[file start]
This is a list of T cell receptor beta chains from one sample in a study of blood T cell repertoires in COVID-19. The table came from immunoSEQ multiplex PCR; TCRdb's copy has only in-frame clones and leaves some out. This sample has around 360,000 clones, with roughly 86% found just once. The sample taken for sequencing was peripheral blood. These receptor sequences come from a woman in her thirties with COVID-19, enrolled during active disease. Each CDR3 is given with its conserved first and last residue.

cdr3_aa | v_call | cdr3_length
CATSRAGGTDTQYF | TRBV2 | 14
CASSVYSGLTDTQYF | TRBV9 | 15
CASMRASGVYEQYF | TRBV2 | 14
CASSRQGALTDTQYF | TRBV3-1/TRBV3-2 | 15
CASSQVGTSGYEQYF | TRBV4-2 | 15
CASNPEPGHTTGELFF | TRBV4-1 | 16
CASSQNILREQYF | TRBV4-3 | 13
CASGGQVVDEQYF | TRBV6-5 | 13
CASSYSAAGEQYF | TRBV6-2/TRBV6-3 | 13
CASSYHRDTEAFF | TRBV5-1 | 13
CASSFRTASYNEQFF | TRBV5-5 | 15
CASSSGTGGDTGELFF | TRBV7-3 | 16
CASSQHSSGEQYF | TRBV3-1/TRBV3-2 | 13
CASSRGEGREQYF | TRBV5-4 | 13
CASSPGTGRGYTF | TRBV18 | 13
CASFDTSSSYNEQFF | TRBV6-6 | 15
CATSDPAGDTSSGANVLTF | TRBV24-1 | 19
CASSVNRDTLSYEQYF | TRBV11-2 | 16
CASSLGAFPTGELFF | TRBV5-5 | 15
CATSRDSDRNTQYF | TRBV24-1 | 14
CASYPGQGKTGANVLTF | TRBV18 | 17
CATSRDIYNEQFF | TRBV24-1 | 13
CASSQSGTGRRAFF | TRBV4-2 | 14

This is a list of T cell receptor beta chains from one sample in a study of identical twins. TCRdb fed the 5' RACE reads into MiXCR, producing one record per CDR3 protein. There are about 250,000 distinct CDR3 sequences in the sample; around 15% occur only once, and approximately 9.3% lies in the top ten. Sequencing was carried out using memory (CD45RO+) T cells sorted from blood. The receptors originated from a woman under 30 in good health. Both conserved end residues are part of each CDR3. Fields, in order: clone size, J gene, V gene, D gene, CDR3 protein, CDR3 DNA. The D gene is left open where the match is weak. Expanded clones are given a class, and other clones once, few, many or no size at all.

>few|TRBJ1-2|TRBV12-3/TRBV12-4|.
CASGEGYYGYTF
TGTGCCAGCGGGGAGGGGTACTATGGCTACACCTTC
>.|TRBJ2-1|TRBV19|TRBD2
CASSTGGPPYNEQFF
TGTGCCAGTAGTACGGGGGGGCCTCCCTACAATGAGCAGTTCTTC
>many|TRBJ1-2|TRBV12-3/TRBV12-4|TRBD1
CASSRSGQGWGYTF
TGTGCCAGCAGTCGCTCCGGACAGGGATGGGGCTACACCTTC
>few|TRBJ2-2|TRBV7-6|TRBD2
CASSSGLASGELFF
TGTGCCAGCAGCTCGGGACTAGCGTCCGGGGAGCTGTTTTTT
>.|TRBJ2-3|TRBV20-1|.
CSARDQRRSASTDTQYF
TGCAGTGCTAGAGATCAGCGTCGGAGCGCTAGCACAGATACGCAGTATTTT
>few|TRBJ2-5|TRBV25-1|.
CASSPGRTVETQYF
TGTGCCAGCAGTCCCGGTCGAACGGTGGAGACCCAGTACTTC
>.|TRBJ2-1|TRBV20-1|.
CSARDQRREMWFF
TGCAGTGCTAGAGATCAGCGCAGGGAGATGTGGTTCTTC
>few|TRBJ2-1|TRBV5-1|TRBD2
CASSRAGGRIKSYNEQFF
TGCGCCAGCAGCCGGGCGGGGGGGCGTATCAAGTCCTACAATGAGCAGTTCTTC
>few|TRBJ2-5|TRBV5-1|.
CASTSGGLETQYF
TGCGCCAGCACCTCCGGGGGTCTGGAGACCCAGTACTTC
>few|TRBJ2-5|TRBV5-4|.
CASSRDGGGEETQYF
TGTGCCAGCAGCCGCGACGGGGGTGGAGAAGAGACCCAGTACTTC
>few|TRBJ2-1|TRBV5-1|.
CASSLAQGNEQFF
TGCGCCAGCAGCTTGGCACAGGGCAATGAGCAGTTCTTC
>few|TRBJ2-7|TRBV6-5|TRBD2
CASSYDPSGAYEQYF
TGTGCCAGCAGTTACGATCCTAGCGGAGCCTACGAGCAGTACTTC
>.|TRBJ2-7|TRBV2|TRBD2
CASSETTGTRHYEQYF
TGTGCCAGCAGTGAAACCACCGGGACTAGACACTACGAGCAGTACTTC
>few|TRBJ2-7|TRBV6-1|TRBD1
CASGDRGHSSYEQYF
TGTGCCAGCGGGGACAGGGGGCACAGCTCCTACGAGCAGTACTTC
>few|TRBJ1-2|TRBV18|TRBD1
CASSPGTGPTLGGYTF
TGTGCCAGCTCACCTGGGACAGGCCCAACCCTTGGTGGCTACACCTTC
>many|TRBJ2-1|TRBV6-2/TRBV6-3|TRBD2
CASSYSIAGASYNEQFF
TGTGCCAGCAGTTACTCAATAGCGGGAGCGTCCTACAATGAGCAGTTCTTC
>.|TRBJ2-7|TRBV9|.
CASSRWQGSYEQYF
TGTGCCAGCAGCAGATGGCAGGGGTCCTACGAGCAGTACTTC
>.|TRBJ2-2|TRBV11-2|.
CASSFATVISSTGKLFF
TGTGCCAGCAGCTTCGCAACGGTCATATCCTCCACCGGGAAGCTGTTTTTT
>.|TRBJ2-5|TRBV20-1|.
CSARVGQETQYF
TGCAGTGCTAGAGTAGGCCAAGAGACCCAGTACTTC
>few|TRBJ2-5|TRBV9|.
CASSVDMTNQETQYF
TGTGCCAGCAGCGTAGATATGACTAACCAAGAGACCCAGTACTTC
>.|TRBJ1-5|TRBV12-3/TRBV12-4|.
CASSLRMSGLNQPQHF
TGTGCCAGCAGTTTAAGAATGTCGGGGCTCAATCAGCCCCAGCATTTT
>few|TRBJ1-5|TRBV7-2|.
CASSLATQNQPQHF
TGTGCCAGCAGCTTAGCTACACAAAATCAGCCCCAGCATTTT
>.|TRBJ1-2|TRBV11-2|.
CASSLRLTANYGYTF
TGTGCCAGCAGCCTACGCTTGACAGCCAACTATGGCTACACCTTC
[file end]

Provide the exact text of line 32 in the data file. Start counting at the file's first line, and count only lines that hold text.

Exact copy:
TGTGCCAGTAGTACGGGGGGGCCTCCCTACAATGAGCAGTTCTTC